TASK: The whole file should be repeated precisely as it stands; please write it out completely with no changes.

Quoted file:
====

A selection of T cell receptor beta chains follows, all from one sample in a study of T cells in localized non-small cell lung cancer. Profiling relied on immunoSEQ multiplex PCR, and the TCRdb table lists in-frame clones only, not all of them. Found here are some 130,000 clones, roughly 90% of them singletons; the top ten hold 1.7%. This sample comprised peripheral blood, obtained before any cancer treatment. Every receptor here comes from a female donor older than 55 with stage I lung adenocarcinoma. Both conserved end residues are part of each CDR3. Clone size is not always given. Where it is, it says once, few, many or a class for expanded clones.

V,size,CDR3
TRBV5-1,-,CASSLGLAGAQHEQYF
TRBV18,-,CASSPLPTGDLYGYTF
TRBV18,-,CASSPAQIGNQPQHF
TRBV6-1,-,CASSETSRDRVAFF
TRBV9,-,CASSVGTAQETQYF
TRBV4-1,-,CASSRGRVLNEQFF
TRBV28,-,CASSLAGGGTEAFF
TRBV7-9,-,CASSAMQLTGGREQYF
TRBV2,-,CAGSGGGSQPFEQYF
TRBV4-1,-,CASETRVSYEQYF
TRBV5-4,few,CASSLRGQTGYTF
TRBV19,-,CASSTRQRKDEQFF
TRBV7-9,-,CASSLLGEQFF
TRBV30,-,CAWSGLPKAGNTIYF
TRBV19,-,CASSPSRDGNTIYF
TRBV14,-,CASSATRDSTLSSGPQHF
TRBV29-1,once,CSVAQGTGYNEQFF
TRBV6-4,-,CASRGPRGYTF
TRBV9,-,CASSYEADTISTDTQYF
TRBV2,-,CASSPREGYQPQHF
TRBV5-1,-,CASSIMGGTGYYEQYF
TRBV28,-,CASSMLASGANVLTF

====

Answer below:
A selection of T cell receptor beta chains follows, all from one sample in a study of T cells in localized non-small cell lung cancer. Profiling relied on immunoSEQ multiplex PCR, and the TCRdb table lists in-frame clones only, not all of them. Found here are some 130,000 clones, roughly 90% of them singletons; the top ten hold 1.7%. This sample comprised peripheral blood, obtained before any cancer treatment. Every receptor here comes from a female donor older than 55 with stage I lung adenocarcinoma. Both conserved end residues are part of each CDR3. Clone size is not always given. Where it is, it says once, few, many or a class for expanded clones.

V,size,CDR3
TRBV5-1,-,CASSLGLAGAQHEQYF
TRBV18,-,CASSPLPTGDLYGYTF
TRBV18,-,CASSPAQIGNQPQHF
TRBV6-1,-,CASSETSRDRVAFF
TRBV9,-,CASSVGTAQETQYF
TRBV4-1,-,CASSRGRVLNEQFF
TRBV28,-,CASSLAGGGTEAFF
TRBV7-9,-,CASSAMQLTGGREQYF
TRBV2,-,CAGSGGGSQPFEQYF
TRBV4-1,-,CASETRVSYEQYF
TRBV5-4,few,CASSLRGQTGYTF
TRBV19,-,CASSTRQRKDEQFF
TRBV7-9,-,CASSLLGEQFF
TRBV30,-,CAWSGLPKAGNTIYF
TRBV19,-,CASSPSRDGNTIYF
TRBV14,-,CASSATRDSTLSSGPQHF
TRBV29-1,once,CSVAQGTGYNEQFF
TRBV6-4,-,CASRGPRGYTF
TRBV9,-,CASSYEADTISTDTQYF
TRBV2,-,CASSPREGYQPQHF
TRBV5-1,-,CASSIMGGTGYYEQYF
TRBV28,-,CASSMLASGANVLTF